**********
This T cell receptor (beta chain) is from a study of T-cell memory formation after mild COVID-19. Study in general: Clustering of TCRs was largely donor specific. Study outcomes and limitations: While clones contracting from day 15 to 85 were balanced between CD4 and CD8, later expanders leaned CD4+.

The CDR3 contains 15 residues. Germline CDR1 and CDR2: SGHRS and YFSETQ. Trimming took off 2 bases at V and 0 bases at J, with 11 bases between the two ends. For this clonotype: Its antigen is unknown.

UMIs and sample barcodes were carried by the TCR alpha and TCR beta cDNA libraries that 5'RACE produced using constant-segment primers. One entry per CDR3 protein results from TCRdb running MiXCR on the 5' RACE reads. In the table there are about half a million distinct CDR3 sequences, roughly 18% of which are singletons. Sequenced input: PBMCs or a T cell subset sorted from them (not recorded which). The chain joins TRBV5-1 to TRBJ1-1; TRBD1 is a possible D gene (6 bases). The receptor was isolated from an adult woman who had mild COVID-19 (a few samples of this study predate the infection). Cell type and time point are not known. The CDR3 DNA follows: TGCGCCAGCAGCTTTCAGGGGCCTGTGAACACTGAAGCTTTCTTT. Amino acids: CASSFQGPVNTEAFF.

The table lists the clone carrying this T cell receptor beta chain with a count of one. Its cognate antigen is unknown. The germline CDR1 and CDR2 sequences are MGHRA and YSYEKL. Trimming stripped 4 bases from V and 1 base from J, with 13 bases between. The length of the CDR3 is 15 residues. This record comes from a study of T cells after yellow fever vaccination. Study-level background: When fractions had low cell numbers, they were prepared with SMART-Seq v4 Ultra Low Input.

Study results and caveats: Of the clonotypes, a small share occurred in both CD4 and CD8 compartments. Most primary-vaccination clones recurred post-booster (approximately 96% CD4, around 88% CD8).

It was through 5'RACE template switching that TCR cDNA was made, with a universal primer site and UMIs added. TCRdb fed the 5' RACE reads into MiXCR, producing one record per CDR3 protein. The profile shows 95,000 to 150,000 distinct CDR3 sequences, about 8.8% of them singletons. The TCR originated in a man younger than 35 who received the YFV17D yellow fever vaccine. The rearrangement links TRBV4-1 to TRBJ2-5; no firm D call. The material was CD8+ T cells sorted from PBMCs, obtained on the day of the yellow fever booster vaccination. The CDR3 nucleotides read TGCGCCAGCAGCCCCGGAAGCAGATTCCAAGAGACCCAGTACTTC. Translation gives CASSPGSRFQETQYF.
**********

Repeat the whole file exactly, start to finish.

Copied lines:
This T cell receptor (beta chain) is from a study of T-cell memory formation after mild COVID-19. Study in general: Clustering of TCRs was largely donor specific. Study outcomes and limitations: While clones contracting from day 15 to 85 were balanced between CD4 and CD8, later expanders leaned CD4+.

The CDR3 contains 15 residues. Germline CDR1 and CDR2: SGHRS and YFSETQ. Trimming took off 2 bases at V and 0 bases at J, with 11 bases between the two ends. For this clonotype: Its antigen is unknown.

UMIs and sample barcodes were carried by the TCR alpha and TCR beta cDNA libraries that 5'RACE produced using constant-segment primers. One entry per CDR3 protein results from TCRdb running MiXCR on the 5' RACE reads. In the table there are about half a million distinct CDR3 sequences, roughly 18% of which are singletons. Sequenced input: PBMCs or a T cell subset sorted from them (not recorded which). The chain joins TRBV5-1 to TRBJ1-1; TRBD1 is a possible D gene (6 bases). The receptor was isolated from an adult woman who had mild COVID-19 (a few samples of this study predate the infection). Cell type and time point are not known. The CDR3 DNA follows: TGCGCCAGCAGCTTTCAGGGGCCTGTGAACACTGAAGCTTTCTTT. Amino acids: CASSFQGPVNTEAFF.

The table lists the clone carrying this T cell receptor beta chain with a count of one. Its cognate antigen is unknown. The germline CDR1 and CDR2 sequences are MGHRA and YSYEKL. Trimming stripped 4 bases from V and 1 base from J, with 13 bases between. The length of the CDR3 is 15 residues. This record comes from a study of T cells after yellow fever vaccination. Study-level background: When fractions had low cell numbers, they were prepared with SMART-Seq v4 Ultra Low Input.

Study results and caveats: Of the clonotypes, a small share occurred in both CD4 and CD8 compartments. Most primary-vaccination clones recurred post-booster (approximately 96% CD4, around 88% CD8).

It was through 5'RACE template switching that TCR cDNA was made, with a universal primer site and UMIs added. TCRdb fed the 5' RACE reads into MiXCR, producing one record per CDR3 protein. The profile shows 95,000 to 150,000 distinct CDR3 sequences, about 8.8% of them singletons. The TCR originated in a man younger than 35 who received the YFV17D yellow fever vaccine. The rearrangement links TRBV4-1 to TRBJ2-5; no firm D call. The material was CD8+ T cells sorted from PBMCs, obtained on the day of the yellow fever booster vaccination. The CDR3 nucleotides read TGCGCCAGCAGCCCCGGAAGCAGATTCCAAGAGACCCAGTACTTC. Translation gives CASSPGSRFQETQYF.